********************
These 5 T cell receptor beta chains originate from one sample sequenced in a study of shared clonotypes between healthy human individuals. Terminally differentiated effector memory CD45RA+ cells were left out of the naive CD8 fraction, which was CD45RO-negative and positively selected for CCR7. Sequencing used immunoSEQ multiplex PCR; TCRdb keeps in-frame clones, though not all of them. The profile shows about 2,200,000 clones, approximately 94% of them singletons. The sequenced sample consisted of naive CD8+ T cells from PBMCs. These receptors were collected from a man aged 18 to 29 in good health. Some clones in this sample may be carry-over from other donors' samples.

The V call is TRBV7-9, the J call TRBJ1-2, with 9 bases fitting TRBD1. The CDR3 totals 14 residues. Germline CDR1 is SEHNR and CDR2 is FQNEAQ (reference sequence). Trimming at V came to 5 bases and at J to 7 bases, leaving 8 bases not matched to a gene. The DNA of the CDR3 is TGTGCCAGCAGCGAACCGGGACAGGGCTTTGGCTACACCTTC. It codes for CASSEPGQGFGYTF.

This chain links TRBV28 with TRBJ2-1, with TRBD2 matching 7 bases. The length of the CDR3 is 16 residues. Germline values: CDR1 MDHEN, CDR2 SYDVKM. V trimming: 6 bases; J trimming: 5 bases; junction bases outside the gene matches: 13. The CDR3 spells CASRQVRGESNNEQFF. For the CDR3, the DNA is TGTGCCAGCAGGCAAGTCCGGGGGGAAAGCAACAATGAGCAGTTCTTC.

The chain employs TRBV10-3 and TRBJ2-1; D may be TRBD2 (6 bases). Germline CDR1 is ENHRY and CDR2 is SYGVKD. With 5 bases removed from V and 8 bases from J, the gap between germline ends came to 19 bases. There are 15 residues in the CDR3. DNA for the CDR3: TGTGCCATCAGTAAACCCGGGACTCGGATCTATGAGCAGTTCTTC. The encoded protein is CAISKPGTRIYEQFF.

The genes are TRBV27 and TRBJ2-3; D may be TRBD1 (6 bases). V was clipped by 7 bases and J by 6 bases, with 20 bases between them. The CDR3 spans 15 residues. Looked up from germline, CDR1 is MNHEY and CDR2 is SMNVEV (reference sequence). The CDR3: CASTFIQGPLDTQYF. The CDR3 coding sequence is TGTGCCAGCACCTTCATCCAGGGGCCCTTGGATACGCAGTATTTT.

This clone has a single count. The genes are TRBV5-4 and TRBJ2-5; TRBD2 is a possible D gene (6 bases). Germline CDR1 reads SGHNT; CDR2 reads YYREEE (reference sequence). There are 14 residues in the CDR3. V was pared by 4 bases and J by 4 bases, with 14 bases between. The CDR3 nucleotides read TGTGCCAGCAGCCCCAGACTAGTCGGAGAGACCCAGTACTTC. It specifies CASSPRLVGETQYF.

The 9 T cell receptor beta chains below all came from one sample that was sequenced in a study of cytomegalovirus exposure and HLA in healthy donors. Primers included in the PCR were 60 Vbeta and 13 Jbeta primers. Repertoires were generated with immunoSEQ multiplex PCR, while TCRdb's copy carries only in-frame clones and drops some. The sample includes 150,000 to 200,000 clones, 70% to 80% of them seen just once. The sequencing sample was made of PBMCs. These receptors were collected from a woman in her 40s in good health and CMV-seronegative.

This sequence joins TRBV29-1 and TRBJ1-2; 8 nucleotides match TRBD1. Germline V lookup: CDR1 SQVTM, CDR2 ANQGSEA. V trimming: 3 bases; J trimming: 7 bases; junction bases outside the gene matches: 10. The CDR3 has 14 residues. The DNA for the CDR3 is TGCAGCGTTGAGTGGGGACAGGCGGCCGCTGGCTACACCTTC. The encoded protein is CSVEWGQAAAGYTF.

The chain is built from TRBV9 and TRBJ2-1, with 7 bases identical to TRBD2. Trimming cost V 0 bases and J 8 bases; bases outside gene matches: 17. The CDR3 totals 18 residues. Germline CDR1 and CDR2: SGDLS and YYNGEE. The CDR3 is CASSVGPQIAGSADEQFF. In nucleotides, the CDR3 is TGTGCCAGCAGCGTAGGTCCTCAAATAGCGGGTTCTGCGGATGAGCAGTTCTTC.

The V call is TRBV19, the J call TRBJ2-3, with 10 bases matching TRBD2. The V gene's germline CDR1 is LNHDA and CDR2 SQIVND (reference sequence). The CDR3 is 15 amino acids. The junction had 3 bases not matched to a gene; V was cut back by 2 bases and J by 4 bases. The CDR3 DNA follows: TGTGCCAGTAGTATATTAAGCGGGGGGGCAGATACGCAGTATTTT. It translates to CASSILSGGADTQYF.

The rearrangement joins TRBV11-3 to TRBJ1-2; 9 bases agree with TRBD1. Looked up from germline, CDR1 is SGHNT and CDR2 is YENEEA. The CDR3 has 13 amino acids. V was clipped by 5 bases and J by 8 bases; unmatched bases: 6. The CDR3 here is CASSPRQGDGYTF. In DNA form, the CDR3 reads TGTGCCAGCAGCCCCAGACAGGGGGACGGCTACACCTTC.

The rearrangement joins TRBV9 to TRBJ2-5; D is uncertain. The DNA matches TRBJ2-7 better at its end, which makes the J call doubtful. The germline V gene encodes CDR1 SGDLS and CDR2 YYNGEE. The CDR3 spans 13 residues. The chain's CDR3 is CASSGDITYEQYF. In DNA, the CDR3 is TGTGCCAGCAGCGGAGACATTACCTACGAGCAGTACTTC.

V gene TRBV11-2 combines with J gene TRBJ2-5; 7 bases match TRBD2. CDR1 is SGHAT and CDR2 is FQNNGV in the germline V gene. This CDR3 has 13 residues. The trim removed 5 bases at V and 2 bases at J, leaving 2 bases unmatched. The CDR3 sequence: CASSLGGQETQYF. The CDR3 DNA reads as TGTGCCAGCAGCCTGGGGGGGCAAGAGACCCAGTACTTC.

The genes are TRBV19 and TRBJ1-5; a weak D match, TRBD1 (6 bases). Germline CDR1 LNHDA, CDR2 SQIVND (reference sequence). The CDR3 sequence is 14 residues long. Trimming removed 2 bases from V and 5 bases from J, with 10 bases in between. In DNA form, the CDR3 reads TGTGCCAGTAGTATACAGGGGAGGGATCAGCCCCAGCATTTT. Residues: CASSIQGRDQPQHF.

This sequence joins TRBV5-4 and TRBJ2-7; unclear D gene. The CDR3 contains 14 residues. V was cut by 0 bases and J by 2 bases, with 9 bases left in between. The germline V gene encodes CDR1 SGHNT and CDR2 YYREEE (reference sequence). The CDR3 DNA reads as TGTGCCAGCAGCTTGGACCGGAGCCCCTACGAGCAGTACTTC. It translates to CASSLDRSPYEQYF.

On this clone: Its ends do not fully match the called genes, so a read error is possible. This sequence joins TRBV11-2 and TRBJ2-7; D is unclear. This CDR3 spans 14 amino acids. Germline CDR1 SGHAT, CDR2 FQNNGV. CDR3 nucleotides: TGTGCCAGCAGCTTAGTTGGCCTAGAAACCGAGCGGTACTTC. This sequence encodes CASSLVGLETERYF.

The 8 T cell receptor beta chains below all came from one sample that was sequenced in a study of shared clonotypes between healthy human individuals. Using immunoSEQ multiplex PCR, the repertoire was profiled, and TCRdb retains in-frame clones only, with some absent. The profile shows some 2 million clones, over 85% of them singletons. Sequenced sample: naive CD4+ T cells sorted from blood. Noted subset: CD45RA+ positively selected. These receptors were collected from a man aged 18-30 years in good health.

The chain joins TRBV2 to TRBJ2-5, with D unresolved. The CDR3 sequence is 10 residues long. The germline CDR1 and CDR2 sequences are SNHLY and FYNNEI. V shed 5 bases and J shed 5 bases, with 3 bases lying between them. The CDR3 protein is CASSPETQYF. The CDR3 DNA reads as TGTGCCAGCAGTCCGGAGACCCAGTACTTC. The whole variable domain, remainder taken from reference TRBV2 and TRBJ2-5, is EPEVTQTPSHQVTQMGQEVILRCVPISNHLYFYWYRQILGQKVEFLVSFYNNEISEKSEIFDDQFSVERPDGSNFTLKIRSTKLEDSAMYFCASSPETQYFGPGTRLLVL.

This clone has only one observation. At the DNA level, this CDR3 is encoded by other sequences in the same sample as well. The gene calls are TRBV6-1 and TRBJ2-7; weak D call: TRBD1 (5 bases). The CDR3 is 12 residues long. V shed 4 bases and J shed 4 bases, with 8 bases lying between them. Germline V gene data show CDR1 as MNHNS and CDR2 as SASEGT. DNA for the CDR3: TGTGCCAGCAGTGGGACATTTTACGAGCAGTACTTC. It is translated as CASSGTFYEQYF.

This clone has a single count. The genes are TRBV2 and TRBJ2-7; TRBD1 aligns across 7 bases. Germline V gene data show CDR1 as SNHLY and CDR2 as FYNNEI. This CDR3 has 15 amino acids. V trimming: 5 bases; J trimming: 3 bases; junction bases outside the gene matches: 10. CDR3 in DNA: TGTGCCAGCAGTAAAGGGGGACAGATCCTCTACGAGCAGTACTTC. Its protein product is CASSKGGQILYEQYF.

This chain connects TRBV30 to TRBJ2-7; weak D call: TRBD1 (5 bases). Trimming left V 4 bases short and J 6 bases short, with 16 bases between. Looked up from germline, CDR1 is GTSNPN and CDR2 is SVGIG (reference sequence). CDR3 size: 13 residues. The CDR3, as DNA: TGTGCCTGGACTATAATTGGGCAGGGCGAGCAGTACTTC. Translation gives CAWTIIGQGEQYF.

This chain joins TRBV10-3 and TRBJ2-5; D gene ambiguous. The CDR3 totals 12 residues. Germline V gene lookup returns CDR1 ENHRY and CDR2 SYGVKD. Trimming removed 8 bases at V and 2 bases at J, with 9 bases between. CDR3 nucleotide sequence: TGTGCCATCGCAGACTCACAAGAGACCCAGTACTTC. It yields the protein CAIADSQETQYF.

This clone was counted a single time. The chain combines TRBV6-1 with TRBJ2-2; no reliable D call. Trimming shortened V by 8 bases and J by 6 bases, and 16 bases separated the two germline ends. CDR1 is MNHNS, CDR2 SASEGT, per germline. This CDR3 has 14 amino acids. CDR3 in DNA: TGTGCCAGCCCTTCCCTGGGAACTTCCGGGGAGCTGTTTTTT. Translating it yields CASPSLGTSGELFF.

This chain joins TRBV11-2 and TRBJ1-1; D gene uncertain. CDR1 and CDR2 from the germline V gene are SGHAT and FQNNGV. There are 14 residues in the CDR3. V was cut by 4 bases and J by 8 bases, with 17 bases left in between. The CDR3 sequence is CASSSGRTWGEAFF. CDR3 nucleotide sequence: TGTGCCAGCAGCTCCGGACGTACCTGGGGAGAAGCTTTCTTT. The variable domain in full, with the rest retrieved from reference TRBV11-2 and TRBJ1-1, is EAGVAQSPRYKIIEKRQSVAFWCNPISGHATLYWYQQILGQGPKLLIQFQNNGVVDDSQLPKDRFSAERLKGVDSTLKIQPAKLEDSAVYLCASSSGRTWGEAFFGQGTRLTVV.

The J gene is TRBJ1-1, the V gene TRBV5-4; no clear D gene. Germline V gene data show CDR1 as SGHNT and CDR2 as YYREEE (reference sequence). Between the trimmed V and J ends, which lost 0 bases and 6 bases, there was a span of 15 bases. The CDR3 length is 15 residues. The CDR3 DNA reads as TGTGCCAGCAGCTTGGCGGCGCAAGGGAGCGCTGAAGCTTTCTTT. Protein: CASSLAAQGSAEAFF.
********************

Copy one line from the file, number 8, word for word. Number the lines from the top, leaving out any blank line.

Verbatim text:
This sequence joins TRBV29-1 and TRBJ1-2; 8 nucleotides match TRBD1. Germline V lookup: CDR1 SQVTM, CDR2 ANQGSEA. V trimming: 3 bases; J trimming: 7 bases; junction bases outside the gene matches: 10. The CDR3 has 14 residues. The DNA for the CDR3 is TGCAGCGTTGAGTGGGGACAGGCGGCCGCTGGCTACACCTTC. The encoded protein is CSVEWGQAAAGYTF.